Beginning at 10:50 a.m., runners will prepare for the race with professionally led warm-ups and stretches courtesy of Boston Sports Club, accompanied by music to add to the energy. Coaches will also lead post-race stretches at 1:00 p.m.
The Prizes and Awards
For the fleet of foot, there is also the prize money to consider, with a first place prize of $3,900, while the top American will claim $7,350 for capturing the 10K USATF championship. The cash prizes for the National 10K championship go 10 deep. Cash prizes are also awarded to the top three finishers in the Masters and Wheelchair divisions. The top five teams in the USATF Associations teams will also receive cash awards, ranging from $700 to $200. To be eligible for this prize, all team members (three to five members with the top three times counted) must belong to the USATF association (officials will be there to expedite signing up for membership in USATF). Corporate teams are also recognized with awards, and all teams must be declared by race morning.
In the spirit of health and fitness, which the race represents, Tufts Health Plan will also present for the fifth consecutive year a $10,000 cash award to the American Heart Association.
Another award that is unique to this race is the Marie Fitzherbert Award for Perseverance. Marie Fitzherbert was a runner at the Tufts Health Plan 10K for Women for 27 years, even finishing the race while undergoing chemotherapy for lung cancer, and the award in her honor recognizes an individual who demonstrates a commitment to health, fitness, family, community involvement, and perseverance through adversity. All entrants are encouraged to submit a personal story describing why they or someone they know qualifies.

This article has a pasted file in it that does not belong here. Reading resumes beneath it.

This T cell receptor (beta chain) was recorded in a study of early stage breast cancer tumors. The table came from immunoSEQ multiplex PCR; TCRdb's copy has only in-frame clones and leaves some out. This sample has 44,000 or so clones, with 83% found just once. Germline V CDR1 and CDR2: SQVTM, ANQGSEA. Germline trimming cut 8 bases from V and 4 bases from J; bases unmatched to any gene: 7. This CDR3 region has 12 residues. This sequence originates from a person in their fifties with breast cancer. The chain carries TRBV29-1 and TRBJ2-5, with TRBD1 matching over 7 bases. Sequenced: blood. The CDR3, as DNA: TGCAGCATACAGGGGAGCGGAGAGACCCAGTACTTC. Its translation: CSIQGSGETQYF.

Two age-group divisions recognize fast young runners, age 14 and under, and age 15-19. And in 2009, the winner in the 14 and Under 14 category was Lee Milne of Dover, Massachusetts who averaged 6:14 minutes per mile. From the Open (20-29) to the 80 and over division, awards are in 10-year groupings.
The Tufts Health Plan 10K for Women is produced and directed by Conventures, Inc. Conventures has 34 years world-wide experience with athletic, maritime, social and educational events for which they manage strategic planning, budgeting, site planning and preparation, marketing and promotion.
Start Strong, Finish Stronger.
This is the slogan and theme for the event, “Start Strong, Finish Stronger.” This sentiment resonates with many of the diverse participants—elite racers, walkers, new mothers, first time participants, older runners, and those overcoming some of life’s physical and emotional challenges. It’s a lovely scene to see the stream of women who start strong amidst the colored balloons on Beacon Hill every Columbus Day at noon. It’s a show of strength, determination, camaraderie and pure joy to see the same women finish stronger a little while later on Charles Street. The Tufts Health Plan 10K for Women is a celebration of empowerment, passion and accomplishment.
For registration information, visit the website: http://www.tuftshealthplan.com/tufts10k/.